By Ashley Benkarski
MONTGOMERY COUNTY, TN — While Juneteenth has been celebrated by Black Americans nationally, some places in the South can trace their day of freedom to other days.
In Clarksville, August 8 is Freedom Day, one that African Americans in Montgomery County have celebrated for some time now. This year, the unveiling of five new historical markers memorializing African American history in the area will be part of the event.
“The reason for observing August 8th as opposed to January 1st or even September 22nd—the day Lincoln announced the preliminary Proclamation in 1862—remains speculative,” the Tennessee Historical Society’s website explains. One popular theory is that Sam Johnson, a former slave of Tennessee Military Governor Andrew Johnson, helped found the original celebrations back in 1871. Gov. Johnson had officially freed his slaves Aug. 8, 1963.
The markers will recognize the site of the Montgomery County Negro Agricultural Fair, the headquarters of the United States Colored Troops, the Lincoln Homes, Pope G. Garrett, Sr. and the site of Clarksville’s Slave Market downtown.
The celebration is scheduled to take place at the site of the former Negro Fairgrounds across from Edith Pettus Park on Aug. 6 at 11 a.m. Pope G. Garrett’s daughter, who is now 101, may be in attendance, joining Pope G. Garrett III, who is scheduled to speak.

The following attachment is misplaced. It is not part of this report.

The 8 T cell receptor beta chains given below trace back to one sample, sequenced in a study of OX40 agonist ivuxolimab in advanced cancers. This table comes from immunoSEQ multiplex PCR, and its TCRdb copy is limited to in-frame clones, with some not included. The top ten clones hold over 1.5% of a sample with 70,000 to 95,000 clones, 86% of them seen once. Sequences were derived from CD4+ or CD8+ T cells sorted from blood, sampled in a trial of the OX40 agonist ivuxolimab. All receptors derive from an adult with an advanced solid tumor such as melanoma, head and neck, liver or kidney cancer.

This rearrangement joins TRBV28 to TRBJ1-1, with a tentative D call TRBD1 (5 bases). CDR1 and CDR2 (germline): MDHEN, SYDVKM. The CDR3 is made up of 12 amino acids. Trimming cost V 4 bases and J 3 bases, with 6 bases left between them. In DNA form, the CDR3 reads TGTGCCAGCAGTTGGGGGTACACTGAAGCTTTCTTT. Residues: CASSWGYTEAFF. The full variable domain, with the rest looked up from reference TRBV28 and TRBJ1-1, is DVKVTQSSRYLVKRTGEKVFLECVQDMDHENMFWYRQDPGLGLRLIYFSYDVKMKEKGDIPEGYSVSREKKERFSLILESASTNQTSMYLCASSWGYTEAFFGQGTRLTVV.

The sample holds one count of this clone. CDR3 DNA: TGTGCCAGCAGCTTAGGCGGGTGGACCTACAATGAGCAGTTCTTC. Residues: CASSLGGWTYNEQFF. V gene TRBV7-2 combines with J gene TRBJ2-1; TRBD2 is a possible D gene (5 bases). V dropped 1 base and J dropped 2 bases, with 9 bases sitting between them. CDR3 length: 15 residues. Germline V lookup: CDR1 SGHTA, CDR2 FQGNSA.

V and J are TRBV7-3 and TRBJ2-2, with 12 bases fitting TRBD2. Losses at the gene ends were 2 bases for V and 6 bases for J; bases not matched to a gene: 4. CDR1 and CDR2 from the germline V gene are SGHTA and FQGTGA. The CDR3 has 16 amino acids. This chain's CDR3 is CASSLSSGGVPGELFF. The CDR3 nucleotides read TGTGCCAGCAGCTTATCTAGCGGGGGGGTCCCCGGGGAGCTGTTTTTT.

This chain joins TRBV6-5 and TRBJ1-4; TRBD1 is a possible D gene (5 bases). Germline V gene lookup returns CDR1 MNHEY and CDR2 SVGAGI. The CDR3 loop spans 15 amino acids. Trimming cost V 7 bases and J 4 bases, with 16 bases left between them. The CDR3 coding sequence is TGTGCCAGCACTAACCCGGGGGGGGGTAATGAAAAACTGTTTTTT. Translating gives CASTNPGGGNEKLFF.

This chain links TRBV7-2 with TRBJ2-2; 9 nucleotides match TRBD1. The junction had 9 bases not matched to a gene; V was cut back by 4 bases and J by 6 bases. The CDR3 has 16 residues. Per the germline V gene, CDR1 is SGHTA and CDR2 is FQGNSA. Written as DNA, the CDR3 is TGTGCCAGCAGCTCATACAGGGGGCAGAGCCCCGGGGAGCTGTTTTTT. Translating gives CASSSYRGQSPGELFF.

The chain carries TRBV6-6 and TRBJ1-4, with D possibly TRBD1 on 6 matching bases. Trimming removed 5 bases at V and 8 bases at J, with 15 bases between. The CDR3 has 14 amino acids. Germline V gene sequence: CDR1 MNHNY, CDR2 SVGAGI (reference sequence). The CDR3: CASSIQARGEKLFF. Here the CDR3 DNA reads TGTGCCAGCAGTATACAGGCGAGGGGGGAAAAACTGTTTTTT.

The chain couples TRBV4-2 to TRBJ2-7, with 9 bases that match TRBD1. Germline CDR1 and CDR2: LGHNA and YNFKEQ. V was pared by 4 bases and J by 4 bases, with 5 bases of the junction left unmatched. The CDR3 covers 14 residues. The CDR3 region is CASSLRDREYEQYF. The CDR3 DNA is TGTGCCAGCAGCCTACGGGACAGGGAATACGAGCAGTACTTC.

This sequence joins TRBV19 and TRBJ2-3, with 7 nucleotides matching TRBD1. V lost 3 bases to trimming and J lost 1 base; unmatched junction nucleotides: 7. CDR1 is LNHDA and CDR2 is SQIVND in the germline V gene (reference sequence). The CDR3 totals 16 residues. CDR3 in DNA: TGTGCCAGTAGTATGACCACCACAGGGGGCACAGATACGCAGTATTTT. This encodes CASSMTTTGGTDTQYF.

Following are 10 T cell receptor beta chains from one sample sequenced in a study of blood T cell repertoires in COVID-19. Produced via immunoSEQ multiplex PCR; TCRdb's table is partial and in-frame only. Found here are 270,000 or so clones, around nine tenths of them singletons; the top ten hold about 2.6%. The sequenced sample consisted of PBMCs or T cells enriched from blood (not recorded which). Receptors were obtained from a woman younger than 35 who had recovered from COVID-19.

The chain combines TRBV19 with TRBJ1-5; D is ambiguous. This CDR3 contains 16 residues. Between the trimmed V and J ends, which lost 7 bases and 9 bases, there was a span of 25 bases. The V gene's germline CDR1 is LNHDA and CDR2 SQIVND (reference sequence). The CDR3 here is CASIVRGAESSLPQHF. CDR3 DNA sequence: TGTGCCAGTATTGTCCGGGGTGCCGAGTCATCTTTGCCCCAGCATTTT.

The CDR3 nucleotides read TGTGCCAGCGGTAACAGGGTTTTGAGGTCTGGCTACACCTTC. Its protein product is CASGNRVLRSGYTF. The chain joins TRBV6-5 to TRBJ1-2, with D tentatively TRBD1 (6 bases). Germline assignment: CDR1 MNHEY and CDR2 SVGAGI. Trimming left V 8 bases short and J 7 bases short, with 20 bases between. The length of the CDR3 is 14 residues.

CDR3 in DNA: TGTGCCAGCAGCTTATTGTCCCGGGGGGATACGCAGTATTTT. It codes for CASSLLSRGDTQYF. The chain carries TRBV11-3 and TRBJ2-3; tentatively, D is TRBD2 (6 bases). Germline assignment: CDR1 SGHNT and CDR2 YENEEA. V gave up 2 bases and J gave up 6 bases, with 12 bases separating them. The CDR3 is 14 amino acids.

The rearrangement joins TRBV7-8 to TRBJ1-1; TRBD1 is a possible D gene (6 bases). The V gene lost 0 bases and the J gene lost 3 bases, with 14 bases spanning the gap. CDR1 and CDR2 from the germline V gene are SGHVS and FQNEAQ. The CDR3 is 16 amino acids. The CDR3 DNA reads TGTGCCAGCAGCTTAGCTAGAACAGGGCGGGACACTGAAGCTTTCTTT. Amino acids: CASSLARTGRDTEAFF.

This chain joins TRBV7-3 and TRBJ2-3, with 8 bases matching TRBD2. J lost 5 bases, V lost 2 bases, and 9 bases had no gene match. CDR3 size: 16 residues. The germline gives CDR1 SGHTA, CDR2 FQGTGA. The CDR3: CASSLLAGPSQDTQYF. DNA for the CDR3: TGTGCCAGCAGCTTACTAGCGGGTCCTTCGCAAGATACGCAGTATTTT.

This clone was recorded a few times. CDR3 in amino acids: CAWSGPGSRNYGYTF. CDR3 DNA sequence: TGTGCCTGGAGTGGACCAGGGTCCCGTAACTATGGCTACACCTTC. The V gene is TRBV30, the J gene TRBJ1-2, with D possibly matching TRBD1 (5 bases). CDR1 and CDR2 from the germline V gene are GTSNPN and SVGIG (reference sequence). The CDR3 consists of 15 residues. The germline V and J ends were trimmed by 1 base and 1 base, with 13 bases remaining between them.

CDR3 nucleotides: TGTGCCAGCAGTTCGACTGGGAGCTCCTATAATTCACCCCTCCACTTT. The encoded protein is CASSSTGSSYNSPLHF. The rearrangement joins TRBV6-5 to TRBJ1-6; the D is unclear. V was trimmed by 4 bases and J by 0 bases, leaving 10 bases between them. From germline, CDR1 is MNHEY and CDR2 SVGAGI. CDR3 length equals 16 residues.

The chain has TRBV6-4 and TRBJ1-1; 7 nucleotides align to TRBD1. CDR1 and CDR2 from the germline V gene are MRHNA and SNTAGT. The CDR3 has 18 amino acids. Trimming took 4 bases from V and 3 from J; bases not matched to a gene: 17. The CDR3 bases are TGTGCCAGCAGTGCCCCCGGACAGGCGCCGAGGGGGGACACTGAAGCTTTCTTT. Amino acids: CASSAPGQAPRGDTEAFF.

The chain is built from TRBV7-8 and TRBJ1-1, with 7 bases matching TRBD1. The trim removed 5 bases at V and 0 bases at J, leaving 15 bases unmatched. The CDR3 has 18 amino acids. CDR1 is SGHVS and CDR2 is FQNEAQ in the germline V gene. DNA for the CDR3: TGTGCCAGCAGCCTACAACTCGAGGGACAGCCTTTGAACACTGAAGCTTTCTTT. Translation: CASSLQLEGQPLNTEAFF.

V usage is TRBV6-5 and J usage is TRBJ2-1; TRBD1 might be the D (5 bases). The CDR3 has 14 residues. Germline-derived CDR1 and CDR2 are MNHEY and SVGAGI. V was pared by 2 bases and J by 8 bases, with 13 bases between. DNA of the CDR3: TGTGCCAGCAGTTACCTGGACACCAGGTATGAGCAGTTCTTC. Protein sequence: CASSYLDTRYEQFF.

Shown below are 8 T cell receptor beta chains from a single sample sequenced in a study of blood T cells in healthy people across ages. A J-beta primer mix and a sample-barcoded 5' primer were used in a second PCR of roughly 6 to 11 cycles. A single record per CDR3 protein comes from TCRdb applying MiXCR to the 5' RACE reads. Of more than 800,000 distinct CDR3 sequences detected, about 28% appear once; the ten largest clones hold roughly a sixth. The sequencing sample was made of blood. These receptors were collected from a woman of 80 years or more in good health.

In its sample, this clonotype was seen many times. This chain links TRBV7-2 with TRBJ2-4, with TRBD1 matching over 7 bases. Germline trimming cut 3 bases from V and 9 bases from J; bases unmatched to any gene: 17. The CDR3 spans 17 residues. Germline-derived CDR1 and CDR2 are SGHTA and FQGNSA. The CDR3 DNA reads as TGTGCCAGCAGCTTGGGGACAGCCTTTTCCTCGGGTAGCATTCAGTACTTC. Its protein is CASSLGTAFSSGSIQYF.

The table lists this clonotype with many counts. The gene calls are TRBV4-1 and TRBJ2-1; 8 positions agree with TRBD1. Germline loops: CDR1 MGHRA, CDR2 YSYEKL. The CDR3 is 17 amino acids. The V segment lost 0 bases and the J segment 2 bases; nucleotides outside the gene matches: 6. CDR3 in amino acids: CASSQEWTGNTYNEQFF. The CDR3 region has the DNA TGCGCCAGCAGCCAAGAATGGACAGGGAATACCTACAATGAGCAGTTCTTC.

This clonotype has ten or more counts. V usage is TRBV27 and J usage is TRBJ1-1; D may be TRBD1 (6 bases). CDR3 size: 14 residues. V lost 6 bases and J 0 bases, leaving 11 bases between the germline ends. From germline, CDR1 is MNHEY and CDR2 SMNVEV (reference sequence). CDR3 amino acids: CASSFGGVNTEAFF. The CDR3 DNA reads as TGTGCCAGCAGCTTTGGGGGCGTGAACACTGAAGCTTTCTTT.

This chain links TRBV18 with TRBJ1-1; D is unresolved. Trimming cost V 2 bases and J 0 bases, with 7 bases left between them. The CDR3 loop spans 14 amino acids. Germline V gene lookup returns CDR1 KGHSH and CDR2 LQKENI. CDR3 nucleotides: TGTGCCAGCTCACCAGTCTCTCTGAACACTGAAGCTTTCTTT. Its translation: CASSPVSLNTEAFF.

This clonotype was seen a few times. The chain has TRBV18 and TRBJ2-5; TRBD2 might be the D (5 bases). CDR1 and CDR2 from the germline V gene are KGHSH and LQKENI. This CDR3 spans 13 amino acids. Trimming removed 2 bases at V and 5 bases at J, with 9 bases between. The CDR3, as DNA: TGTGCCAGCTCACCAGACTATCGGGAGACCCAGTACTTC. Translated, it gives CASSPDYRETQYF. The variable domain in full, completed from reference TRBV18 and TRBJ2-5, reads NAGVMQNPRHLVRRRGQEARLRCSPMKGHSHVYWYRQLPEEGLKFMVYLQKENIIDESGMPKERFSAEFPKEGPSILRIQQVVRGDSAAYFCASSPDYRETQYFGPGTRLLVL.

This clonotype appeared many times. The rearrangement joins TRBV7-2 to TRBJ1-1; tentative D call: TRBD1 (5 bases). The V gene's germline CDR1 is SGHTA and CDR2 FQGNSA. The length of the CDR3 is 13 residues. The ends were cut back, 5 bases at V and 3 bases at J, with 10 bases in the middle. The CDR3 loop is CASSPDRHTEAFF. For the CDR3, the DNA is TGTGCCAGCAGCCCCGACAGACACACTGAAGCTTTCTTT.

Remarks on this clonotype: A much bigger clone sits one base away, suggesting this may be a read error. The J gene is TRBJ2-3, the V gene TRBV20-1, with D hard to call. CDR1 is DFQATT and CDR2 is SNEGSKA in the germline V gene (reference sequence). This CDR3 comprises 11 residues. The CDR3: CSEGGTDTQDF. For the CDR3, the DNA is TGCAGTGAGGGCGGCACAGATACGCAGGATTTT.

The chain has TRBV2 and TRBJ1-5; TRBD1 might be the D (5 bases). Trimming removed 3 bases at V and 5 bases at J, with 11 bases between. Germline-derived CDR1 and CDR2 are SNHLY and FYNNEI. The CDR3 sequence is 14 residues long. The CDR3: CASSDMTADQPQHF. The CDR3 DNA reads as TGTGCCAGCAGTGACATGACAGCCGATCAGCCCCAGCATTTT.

“This is an opportunity to start off the August 8 celebrations right,” Murphy said. “What better way to go into the August 8 celebration of freedom than erecting these historical markers in a town that was built on the backs of individuals in enslaved labor … Clarksville was a huge tobacco hub, exporting it across the globe. The individuals who were enslaved and sold unfortunately in the slave market played into the economic prowess of Clarksville.” The historical markers are the fruits of the efforts of The Tennessee African American Historical Research Group that includes Frederick Murphy, Jackie Collins and Tracy Jepson. Although it can be a long and tedious process, Murphy said that with some effort, it’s a task anyone can accomplish. “Anyone can erect a historical marker as long as you provide the primary resources and secondary resources to … speak truth to the claim of the individual seeking the marker,” he said. And though one person can get a marker commissioned, Murphy said there’s strength in numbers. “I’ve always found it best to have a collective of individuals that are seeking the same recognition and then putting everyone to work writing, compiling the information and putting together the narrative of what the marker will say,” he explained. “Like the ‘traditional history’ chronicled by academic historians prior to the 1960s, the state’s marker program initially reflected the experiences and issues most relevant to a small minority—almost all male, white, and affluent. The narratives of African Americans, Native Americans, other people of color, and women were predominantly missing,” the Tennessee Historical Commission website explains. It’s for this reason the commission of these new markers in Clarksville is so important. “It was an opportunity to reconnect, and to also connect those things that I didn’t even know as it relates to my ancestral lineage,” Murphy, a 2004 Tennessee State University graduate, said of his research into the area in which he grew up. He found that Montgomery County was rife with Black history. “It was very gratifying knowing that for one, the information was available and then, two, how embraced it was by the community.” Murphy, a Licensed Professional Counselor, is the founder of History Before Us, “a project centered on capturing, preserving and advocating influential history,” the website explains. His experience in the social, personal and historical spheres allow him to delve deeper and uncover narratives more humanely and truthfully than the use of statistics and hypotheses can. “You were able to see where the history was so adorned in Nashville as it relates to Black history,” he continued. “You’ve got three HBCUs that are there, and North Nashville is very near and dear to our hearts. And that is when I really grasped the enormous amount of Black history in Middle Tennessee. Now, for me to be an adult and go back and do this research, I’m finding the linkage between all of these different places. It’s just been wonderful being able to … go back in time and find these connections between all of these Middle Tennessee families.” Ultimately, Murphy said the goal is to “Explore the rich history of Clarksville in solidarity with the individuals in Middle Tennessee, in general, that are starting to amplify even more these stories of Black folks. It’s time for Clarksville to come and join that front.” To learn more about Murphy’s film project, visit historybeforeus.com. For more information on the history of the August 8 freedom celebrations, visit tennesseehistory.org/eighth-august-emancipation-day-tennessee/.